What a treat to be able to view these photos! Such a beautiful home.

  3. July 10th, 2013 at 02:32 | #3

    Rosemary, that room with the fireplace and columns and ‘funky’ windows is the exterior side of living room.

    Those windows should be like that per the interior picture from the 1918 catalog as well as a set of French doors that open to the sun parlor.

    The dining room windows and exterior French doors to the porte cochere are like that too on the interior.

    I think it is so the window heights will be the same as the front windows with the small lites since there is a set in both the living room and dining room.

    It is so cool to see the interior like this, almost the exact as the interior from the 1918 catalog!

    I bet the recent Magnolia folks in West Virginia would like to see that special interior layout that was in the 1918 catalog.

  4. July 10th, 2013 at 06:25 | #4

    @Rachel Shoemaker
    Rachel, you are 100% right. That’s exactly what’s going on with that living room. I changed the caption after getting your comment.

    And now that you’ve sent me those interior photos, that makes a lot more sense.

    The historical society did such a good job photographing this house, and it seems like they used those “interior shots” from the 1918 catalog to frame their contemporary photos.

    That’ll be tomorrow’s blog!

    Thanks so much for sending me those catalog images!! It helped me “orient” myself inside the Magnolia!

  5. Angela
    July 10th, 2013 at 07:57 | #5

    I’m speechless. What a beautiful house.

    You said so much with the phrase “Even in its sad state, it’s grandeur still shows through”. I see countless older houses that fall into disrepair because everyone wants to move into new cookie cutter Mcmansions with no character.

    I am so happy to get a glimpse inside a Maggy. The kitchen was so charming. Thanks for this great post, Rose.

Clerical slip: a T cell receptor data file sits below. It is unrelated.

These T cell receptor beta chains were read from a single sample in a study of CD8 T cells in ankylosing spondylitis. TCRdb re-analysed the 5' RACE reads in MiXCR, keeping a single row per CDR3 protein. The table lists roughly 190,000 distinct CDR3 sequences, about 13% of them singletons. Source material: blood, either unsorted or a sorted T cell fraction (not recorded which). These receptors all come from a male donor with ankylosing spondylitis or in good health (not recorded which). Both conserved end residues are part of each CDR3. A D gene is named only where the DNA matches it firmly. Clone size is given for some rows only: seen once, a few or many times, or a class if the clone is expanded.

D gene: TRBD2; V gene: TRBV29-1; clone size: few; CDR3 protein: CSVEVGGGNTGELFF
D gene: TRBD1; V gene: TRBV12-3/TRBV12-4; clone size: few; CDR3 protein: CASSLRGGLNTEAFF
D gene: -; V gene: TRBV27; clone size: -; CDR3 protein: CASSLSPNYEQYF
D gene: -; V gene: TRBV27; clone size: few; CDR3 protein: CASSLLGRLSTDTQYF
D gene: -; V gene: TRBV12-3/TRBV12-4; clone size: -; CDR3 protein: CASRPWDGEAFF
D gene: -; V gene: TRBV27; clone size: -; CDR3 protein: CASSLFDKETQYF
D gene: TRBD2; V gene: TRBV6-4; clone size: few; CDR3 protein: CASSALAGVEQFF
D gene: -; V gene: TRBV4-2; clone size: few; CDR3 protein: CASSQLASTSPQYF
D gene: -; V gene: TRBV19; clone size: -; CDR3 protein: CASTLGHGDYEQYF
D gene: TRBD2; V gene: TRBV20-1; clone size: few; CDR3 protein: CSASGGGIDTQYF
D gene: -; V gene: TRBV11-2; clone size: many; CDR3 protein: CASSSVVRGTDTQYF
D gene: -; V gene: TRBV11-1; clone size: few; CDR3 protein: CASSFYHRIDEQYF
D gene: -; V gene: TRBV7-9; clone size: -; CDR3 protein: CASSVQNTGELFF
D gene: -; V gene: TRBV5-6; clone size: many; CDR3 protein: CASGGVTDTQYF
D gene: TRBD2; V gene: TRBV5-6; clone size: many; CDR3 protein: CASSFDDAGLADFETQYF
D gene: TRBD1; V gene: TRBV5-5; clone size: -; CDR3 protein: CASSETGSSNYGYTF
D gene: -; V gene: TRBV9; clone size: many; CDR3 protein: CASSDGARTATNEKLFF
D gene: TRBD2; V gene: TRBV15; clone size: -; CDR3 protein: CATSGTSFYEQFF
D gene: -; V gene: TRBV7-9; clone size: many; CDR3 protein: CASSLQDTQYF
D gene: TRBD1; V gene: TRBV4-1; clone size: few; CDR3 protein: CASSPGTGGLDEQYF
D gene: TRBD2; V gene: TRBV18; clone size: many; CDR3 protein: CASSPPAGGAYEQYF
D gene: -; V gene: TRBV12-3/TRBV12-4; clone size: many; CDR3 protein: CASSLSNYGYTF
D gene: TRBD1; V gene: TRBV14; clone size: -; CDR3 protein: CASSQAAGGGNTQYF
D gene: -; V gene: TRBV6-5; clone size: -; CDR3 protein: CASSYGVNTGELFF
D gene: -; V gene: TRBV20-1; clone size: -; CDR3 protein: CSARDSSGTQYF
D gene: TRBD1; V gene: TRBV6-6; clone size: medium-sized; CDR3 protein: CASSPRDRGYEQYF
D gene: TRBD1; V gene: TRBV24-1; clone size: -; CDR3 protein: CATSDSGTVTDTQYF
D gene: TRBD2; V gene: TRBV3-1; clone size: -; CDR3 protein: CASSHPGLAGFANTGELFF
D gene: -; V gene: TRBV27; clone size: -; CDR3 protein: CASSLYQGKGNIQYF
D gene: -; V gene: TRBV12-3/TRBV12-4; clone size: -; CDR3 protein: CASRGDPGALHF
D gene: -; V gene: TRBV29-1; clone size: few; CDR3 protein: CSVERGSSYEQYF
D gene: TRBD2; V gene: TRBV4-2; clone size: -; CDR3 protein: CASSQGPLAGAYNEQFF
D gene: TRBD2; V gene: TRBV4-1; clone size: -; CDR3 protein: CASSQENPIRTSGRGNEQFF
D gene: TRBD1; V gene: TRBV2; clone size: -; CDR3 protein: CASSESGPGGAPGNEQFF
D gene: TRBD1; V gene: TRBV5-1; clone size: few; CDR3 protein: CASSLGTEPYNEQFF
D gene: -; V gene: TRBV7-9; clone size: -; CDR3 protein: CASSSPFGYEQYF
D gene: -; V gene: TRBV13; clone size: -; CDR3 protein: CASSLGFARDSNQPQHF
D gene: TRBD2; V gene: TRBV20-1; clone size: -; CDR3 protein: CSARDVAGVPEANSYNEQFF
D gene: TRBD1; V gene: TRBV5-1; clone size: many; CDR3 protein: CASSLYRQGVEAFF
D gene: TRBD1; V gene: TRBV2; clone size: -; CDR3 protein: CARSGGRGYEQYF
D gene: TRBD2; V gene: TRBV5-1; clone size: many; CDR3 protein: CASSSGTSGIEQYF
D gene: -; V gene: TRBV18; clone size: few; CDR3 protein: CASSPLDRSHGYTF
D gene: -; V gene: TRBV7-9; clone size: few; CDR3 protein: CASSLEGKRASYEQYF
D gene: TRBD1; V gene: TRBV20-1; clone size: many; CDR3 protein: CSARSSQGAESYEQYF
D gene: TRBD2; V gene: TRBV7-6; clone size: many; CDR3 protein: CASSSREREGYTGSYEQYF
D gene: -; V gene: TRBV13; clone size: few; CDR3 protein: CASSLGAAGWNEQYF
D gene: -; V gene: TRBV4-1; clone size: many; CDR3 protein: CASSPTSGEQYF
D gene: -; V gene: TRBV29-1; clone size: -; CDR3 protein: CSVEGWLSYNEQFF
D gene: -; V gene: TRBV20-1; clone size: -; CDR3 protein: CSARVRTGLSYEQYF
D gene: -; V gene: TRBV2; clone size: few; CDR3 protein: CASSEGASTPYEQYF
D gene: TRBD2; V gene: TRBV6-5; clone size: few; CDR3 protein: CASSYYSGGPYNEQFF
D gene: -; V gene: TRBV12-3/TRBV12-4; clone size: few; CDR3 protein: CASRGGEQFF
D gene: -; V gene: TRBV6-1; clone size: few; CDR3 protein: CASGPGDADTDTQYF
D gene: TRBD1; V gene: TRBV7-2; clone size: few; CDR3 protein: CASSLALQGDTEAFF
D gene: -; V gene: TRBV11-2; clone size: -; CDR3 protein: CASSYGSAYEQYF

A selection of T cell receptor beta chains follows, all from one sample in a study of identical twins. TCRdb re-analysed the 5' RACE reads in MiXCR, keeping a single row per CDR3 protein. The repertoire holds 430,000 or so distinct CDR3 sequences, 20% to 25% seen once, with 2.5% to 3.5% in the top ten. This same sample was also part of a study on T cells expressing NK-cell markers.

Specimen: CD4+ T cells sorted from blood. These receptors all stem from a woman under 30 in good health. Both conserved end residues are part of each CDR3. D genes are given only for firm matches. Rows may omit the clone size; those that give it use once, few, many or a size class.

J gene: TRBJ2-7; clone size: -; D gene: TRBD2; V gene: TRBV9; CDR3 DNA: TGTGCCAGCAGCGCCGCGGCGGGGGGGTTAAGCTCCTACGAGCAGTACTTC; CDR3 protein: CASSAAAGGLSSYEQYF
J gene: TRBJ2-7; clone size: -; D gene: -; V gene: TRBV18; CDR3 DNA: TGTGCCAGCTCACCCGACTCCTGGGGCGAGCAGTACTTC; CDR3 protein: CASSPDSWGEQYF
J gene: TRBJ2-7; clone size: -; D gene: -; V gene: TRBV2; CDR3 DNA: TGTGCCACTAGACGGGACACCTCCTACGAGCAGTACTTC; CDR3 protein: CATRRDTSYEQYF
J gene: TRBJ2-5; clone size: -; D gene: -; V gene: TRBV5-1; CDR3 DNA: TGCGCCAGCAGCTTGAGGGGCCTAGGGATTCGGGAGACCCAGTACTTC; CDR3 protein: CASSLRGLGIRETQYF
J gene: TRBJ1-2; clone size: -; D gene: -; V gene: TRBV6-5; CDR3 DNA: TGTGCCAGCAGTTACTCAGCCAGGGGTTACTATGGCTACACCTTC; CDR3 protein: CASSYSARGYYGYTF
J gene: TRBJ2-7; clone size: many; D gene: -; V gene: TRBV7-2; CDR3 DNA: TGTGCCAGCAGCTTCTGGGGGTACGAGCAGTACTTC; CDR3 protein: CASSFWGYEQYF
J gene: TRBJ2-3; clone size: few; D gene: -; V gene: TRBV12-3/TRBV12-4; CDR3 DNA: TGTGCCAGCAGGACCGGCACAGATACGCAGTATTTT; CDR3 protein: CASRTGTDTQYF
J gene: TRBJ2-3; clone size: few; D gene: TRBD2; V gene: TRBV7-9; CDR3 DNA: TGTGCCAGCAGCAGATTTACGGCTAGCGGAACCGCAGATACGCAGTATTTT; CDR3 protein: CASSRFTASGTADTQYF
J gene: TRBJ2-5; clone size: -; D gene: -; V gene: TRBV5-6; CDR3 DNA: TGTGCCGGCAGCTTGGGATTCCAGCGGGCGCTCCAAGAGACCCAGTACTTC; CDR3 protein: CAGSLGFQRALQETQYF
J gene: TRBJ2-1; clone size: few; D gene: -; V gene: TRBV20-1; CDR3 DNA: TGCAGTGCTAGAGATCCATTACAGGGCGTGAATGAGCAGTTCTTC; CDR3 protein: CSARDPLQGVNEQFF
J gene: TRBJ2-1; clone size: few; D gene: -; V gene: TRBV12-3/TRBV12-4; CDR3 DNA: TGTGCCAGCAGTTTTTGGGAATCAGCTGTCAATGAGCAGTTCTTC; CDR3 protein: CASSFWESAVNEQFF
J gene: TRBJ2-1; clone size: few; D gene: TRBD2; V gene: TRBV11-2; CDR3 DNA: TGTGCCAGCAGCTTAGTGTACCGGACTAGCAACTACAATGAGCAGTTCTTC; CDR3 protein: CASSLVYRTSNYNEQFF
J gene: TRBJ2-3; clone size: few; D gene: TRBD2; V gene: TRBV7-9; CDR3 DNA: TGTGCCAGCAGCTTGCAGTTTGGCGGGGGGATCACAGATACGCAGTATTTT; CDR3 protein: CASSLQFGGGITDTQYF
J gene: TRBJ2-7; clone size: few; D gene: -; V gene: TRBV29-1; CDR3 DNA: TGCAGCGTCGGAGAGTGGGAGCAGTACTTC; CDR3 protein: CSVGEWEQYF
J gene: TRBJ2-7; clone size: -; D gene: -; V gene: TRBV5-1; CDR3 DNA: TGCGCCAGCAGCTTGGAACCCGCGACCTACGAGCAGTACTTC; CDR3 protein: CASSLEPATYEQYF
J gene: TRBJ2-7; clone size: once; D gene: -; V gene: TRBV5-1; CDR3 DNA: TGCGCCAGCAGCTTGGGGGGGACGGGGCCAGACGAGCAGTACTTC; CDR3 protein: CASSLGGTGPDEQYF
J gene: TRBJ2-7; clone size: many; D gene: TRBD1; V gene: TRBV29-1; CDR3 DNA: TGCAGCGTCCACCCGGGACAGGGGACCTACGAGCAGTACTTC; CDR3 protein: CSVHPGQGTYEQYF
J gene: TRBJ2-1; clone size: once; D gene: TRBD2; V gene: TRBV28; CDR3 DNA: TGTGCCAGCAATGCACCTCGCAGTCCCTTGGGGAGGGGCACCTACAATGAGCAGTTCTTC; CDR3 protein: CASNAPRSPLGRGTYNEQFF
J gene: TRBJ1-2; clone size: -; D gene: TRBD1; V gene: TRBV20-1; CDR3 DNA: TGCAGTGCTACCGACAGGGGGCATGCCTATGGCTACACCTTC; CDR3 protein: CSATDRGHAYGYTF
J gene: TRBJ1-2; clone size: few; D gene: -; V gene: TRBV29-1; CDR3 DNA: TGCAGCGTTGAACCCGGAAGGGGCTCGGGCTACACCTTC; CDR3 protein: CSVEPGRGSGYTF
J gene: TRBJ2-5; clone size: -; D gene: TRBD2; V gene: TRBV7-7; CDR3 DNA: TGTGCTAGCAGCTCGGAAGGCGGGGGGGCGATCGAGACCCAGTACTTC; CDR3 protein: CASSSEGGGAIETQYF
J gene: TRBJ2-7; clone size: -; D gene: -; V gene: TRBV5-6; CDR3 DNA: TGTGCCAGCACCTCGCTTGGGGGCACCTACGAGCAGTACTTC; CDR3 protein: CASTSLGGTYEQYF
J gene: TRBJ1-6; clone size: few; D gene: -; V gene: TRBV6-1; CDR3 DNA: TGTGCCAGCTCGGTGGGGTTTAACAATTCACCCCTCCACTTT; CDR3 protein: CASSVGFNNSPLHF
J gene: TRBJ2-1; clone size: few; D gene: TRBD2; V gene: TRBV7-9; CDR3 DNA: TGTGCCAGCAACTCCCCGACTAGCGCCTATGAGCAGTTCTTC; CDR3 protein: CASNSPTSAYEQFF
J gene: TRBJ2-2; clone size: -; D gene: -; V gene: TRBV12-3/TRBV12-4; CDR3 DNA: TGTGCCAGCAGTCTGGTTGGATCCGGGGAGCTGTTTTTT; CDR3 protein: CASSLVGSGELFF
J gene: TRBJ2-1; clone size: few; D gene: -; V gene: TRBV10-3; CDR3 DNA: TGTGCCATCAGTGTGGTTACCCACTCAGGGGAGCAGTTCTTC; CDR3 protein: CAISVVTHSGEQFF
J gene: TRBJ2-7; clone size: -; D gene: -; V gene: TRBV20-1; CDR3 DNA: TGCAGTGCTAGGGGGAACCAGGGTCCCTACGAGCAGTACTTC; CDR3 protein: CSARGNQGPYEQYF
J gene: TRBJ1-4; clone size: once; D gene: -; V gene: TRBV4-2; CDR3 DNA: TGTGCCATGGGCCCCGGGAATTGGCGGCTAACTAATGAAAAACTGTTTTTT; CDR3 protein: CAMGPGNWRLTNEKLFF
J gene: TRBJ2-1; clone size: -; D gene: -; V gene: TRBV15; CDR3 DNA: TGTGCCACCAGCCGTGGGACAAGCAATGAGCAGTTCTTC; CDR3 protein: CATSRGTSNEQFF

6. Kim Krangnes
    July 10th, 2013 at 13:41 | #6

    Hi Rose!

    My husband and I are considering a purchase of a home that is reported (by the listing agent) to be a Sears home.

    After scouring your blog and the internet at large, I’m unable to find a match. Is there any way that I can send you a link to the home’s photo, in hopes of having it identified with a model name?

    It was built in 1929, in Anderson, IN.

    Thanks!
    Kim

  7. July 10th, 2013 at 15:01 | #7

    @Kim Krangnes
    Kim,

    I tired to send you an email but it bounced. Please send the photos to me at Rosemary.ringer@gmail.com.

  8. Maria
    July 11th, 2013 at 11:09 | #8

    It was eerie looking at these pictures since I live in a Magnolia. It looks like someone walked in and took pictures of my house!

  9. August 26th, 2013 at 11:36 | #9

    @Maria
    Maria,

    I’d love to see some photos of your Magnolia!

    Rose

  10. August 26th, 2013 at 13:07 | #10

    @Sears Homes

    Me TOOOO!

  11. Amanda Mason
    March 1st, 2015 at 21:52 | #11

    Hi Rose! I absolutely love your website. Thanks so much for the research and interesting insight.

    I own a 1920s bungalow, but sadly is not a kit home. I live in Lincoln, Ne and was so disappointed to read of the demolished Magnolia.

    Lincoln seems to be doing a better job restoring its history recently, thank goodness. Keep up the amazing work!

    Amanda Mason